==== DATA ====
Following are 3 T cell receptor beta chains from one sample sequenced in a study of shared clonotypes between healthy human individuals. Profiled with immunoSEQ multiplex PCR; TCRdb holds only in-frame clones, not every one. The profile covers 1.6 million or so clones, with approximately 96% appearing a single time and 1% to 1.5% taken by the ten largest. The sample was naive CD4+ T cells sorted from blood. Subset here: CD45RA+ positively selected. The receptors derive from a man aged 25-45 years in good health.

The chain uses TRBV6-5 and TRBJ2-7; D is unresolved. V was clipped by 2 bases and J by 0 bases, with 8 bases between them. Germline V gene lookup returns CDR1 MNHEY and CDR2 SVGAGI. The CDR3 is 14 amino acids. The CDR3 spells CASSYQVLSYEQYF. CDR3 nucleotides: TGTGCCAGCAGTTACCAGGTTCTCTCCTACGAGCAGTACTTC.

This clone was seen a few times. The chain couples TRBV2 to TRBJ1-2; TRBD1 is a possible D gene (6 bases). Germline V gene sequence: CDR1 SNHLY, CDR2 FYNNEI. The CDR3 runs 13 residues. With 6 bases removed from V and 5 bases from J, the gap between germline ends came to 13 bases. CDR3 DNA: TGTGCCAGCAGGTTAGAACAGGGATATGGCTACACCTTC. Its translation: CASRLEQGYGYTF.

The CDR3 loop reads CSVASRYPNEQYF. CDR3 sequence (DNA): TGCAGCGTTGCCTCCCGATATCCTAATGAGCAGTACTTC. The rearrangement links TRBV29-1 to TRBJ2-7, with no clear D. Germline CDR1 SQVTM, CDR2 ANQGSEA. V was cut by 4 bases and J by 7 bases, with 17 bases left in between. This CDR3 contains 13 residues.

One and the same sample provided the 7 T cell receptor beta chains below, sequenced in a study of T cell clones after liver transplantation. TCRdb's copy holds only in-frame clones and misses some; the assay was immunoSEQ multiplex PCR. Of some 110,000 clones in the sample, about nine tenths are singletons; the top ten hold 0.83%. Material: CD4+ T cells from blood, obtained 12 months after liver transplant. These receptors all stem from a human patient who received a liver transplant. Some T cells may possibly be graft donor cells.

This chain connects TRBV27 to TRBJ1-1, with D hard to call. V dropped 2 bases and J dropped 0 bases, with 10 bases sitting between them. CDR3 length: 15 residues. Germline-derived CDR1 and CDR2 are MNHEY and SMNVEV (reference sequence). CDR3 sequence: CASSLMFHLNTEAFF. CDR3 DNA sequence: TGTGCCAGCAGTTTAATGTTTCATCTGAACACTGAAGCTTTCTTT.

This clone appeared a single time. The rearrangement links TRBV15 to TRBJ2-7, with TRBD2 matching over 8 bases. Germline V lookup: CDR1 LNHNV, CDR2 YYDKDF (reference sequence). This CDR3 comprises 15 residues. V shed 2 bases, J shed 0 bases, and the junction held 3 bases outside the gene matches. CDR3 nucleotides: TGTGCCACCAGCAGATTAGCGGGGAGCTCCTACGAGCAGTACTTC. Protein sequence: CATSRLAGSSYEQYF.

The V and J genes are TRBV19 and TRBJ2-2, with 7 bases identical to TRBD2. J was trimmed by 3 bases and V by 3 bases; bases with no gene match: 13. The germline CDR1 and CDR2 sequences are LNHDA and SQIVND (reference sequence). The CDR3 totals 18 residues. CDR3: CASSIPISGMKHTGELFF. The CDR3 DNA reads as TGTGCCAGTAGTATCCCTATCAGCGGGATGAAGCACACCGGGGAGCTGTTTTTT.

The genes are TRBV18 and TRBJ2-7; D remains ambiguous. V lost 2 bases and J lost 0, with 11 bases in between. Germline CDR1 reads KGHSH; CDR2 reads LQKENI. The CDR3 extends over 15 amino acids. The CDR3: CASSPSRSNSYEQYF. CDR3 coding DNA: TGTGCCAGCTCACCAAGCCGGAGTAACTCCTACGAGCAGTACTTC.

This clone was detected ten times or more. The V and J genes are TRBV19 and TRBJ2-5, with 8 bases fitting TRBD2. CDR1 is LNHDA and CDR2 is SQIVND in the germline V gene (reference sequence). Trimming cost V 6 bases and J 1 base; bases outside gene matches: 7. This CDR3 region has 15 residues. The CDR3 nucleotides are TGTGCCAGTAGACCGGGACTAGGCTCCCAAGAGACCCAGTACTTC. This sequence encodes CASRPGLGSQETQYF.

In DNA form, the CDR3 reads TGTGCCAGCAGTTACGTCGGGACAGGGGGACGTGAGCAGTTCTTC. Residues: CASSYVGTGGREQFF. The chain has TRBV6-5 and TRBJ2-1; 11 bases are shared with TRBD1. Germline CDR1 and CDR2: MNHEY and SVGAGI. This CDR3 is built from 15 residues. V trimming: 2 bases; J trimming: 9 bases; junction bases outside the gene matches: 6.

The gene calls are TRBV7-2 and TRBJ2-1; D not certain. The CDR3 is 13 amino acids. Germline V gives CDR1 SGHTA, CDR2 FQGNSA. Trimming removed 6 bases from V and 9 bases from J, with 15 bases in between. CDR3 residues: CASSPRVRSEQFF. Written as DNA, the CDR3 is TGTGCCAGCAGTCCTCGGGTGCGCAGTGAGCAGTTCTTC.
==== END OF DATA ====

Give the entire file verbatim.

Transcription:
Following are 3 T cell receptor beta chains from one sample sequenced in a study of shared clonotypes between healthy human individuals. Profiled with immunoSEQ multiplex PCR; TCRdb holds only in-frame clones, not every one. The profile covers 1.6 million or so clones, with approximately 96% appearing a single time and 1% to 1.5% taken by the ten largest. The sample was naive CD4+ T cells sorted from blood. Subset here: CD45RA+ positively selected. The receptors derive from a man aged 25-45 years in good health.

The chain uses TRBV6-5 and TRBJ2-7; D is unresolved. V was clipped by 2 bases and J by 0 bases, with 8 bases between them. Germline V gene lookup returns CDR1 MNHEY and CDR2 SVGAGI. The CDR3 is 14 amino acids. The CDR3 spells CASSYQVLSYEQYF. CDR3 nucleotides: TGTGCCAGCAGTTACCAGGTTCTCTCCTACGAGCAGTACTTC.

This clone was seen a few times. The chain couples TRBV2 to TRBJ1-2; TRBD1 is a possible D gene (6 bases). Germline V gene sequence: CDR1 SNHLY, CDR2 FYNNEI. The CDR3 runs 13 residues. With 6 bases removed from V and 5 bases from J, the gap between germline ends came to 13 bases. CDR3 DNA: TGTGCCAGCAGGTTAGAACAGGGATATGGCTACACCTTC. Its translation: CASRLEQGYGYTF.

The CDR3 loop reads CSVASRYPNEQYF. CDR3 sequence (DNA): TGCAGCGTTGCCTCCCGATATCCTAATGAGCAGTACTTC. The rearrangement links TRBV29-1 to TRBJ2-7, with no clear D. Germline CDR1 SQVTM, CDR2 ANQGSEA. V was cut by 4 bases and J by 7 bases, with 17 bases left in between. This CDR3 contains 13 residues.

One and the same sample provided the 7 T cell receptor beta chains below, sequenced in a study of T cell clones after liver transplantation. TCRdb's copy holds only in-frame clones and misses some; the assay was immunoSEQ multiplex PCR. Of some 110,000 clones in the sample, about nine tenths are singletons; the top ten hold 0.83%. Material: CD4+ T cells from blood, obtained 12 months after liver transplant. These receptors all stem from a human patient who received a liver transplant. Some T cells may possibly be graft donor cells.

This chain connects TRBV27 to TRBJ1-1, with D hard to call. V dropped 2 bases and J dropped 0 bases, with 10 bases sitting between them. CDR3 length: 15 residues. Germline-derived CDR1 and CDR2 are MNHEY and SMNVEV (reference sequence). CDR3 sequence: CASSLMFHLNTEAFF. CDR3 DNA sequence: TGTGCCAGCAGTTTAATGTTTCATCTGAACACTGAAGCTTTCTTT.

This clone appeared a single time. The rearrangement links TRBV15 to TRBJ2-7, with TRBD2 matching over 8 bases. Germline V lookup: CDR1 LNHNV, CDR2 YYDKDF (reference sequence). This CDR3 comprises 15 residues. V shed 2 bases, J shed 0 bases, and the junction held 3 bases outside the gene matches. CDR3 nucleotides: TGTGCCACCAGCAGATTAGCGGGGAGCTCCTACGAGCAGTACTTC. Protein sequence: CATSRLAGSSYEQYF.

The V and J genes are TRBV19 and TRBJ2-2, with 7 bases identical to TRBD2. J was trimmed by 3 bases and V by 3 bases; bases with no gene match: 13. The germline CDR1 and CDR2 sequences are LNHDA and SQIVND (reference sequence). The CDR3 totals 18 residues. CDR3: CASSIPISGMKHTGELFF. The CDR3 DNA reads as TGTGCCAGTAGTATCCCTATCAGCGGGATGAAGCACACCGGGGAGCTGTTTTTT.

The genes are TRBV18 and TRBJ2-7; D remains ambiguous. V lost 2 bases and J lost 0, with 11 bases in between. Germline CDR1 reads KGHSH; CDR2 reads LQKENI. The CDR3 extends over 15 amino acids. The CDR3: CASSPSRSNSYEQYF. CDR3 coding DNA: TGTGCCAGCTCACCAAGCCGGAGTAACTCCTACGAGCAGTACTTC.

This clone was detected ten times or more. The V and J genes are TRBV19 and TRBJ2-5, with 8 bases fitting TRBD2. CDR1 is LNHDA and CDR2 is SQIVND in the germline V gene (reference sequence). Trimming cost V 6 bases and J 1 base; bases outside gene matches: 7. This CDR3 region has 15 residues. The CDR3 nucleotides are TGTGCCAGTAGACCGGGACTAGGCTCCCAAGAGACCCAGTACTTC. This sequence encodes CASRPGLGSQETQYF.

In DNA form, the CDR3 reads TGTGCCAGCAGTTACGTCGGGACAGGGGGACGTGAGCAGTTCTTC. Residues: CASSYVGTGGREQFF. The chain has TRBV6-5 and TRBJ2-1; 11 bases are shared with TRBD1. Germline CDR1 and CDR2: MNHEY and SVGAGI. This CDR3 is built from 15 residues. V trimming: 2 bases; J trimming: 9 bases; junction bases outside the gene matches: 6.

The gene calls are TRBV7-2 and TRBJ2-1; D not certain. The CDR3 is 13 amino acids. Germline V gives CDR1 SGHTA, CDR2 FQGNSA. Trimming removed 6 bases from V and 9 bases from J, with 15 bases in between. CDR3 residues: CASSPRVRSEQFF. Written as DNA, the CDR3 is TGTGCCAGCAGTCCTCGGGTGCGCAGTGAGCAGTTCTTC.